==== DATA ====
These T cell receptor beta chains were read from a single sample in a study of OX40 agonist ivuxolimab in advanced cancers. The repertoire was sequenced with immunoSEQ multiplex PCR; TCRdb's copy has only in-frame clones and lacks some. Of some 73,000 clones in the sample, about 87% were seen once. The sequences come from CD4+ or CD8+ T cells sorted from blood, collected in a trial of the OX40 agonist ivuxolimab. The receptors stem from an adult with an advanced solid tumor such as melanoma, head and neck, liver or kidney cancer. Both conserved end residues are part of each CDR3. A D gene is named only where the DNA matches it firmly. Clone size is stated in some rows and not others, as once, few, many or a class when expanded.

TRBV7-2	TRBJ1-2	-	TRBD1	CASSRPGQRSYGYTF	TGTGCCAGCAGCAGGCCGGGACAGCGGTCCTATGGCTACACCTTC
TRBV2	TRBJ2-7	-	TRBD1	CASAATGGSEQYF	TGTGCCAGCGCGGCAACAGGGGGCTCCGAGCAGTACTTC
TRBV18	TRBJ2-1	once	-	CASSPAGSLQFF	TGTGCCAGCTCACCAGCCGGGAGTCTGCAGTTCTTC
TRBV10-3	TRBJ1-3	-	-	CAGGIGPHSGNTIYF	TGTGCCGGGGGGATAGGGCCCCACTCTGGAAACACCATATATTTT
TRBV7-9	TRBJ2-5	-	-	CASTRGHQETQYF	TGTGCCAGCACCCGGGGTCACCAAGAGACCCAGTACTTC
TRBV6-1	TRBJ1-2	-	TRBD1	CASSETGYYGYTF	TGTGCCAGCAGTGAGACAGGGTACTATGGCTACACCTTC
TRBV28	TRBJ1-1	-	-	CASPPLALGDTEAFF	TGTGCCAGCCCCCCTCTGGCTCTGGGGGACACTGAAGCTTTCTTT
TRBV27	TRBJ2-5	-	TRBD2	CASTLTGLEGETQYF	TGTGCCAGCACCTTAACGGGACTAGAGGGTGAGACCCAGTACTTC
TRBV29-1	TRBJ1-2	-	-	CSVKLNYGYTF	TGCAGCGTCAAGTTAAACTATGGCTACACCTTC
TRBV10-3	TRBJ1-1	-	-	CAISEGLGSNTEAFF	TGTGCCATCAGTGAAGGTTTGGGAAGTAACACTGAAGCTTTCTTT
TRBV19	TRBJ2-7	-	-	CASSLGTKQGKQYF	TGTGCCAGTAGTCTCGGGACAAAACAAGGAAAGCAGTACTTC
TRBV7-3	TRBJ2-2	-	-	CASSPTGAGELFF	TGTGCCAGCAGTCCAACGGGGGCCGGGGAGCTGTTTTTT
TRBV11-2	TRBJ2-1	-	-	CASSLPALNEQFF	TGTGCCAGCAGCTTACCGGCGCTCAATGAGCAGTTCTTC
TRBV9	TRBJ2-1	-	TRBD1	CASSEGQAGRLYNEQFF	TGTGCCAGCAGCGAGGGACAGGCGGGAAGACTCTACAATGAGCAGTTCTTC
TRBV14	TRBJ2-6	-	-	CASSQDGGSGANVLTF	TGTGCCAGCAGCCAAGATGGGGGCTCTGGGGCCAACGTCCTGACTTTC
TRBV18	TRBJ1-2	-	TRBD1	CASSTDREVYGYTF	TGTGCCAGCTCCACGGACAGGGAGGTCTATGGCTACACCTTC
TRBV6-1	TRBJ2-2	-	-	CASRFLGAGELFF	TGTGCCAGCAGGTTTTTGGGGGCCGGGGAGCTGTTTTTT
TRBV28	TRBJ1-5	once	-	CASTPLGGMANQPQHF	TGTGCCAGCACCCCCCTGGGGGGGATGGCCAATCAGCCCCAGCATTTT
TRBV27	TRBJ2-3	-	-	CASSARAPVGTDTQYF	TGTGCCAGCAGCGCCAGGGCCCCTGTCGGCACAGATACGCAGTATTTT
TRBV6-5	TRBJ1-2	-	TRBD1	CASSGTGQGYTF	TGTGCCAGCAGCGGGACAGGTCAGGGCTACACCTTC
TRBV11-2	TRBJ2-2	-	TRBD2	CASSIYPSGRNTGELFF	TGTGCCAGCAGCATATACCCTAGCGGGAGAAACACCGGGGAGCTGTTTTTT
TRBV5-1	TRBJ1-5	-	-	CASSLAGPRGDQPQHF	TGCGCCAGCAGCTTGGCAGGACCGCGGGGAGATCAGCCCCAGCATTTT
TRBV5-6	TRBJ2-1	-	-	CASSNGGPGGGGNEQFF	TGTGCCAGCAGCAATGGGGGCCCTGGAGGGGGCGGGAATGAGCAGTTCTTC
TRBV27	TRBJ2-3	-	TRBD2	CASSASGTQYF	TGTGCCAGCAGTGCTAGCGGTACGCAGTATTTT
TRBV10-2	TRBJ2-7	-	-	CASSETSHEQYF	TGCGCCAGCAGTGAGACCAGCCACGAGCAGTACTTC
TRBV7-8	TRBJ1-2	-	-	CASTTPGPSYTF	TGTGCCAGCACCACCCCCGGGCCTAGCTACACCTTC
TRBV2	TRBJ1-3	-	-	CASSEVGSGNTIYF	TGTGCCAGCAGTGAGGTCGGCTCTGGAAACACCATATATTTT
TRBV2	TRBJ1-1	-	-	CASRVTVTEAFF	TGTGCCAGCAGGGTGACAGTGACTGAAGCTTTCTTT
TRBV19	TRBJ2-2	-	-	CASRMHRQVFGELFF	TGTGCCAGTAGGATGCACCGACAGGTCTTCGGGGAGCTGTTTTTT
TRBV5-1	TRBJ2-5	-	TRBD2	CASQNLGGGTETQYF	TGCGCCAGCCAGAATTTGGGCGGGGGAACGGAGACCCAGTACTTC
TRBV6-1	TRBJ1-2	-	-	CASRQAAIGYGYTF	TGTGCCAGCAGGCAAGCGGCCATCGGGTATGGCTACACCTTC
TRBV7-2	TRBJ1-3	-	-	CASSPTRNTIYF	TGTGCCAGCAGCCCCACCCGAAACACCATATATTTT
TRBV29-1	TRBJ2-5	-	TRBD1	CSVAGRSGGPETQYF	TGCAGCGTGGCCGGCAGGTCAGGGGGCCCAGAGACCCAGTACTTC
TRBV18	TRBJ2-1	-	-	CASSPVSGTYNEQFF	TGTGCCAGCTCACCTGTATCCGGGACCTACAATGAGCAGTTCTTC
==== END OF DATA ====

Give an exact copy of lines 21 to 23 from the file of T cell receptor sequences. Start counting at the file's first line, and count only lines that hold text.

TRBV6-5	TRBJ1-2	-	TRBD1	CASSGTGQGYTF	TGTGCCAGCAGCGGGACAGGTCAGGGCTACACCTTC
TRBV11-2	TRBJ2-2	-	TRBD2	CASSIYPSGRNTGELFF	TGTGCCAGCAGCATATACCCTAGCGGGAGAAACACCGGGGAGCTGTTTTTT
TRBV5-1	TRBJ1-5	-	-	CASSLAGPRGDQPQHF	TGCGCCAGCAGCTTGGCAGGACCGCGGGGAGATCAGCCCCAGCATTTT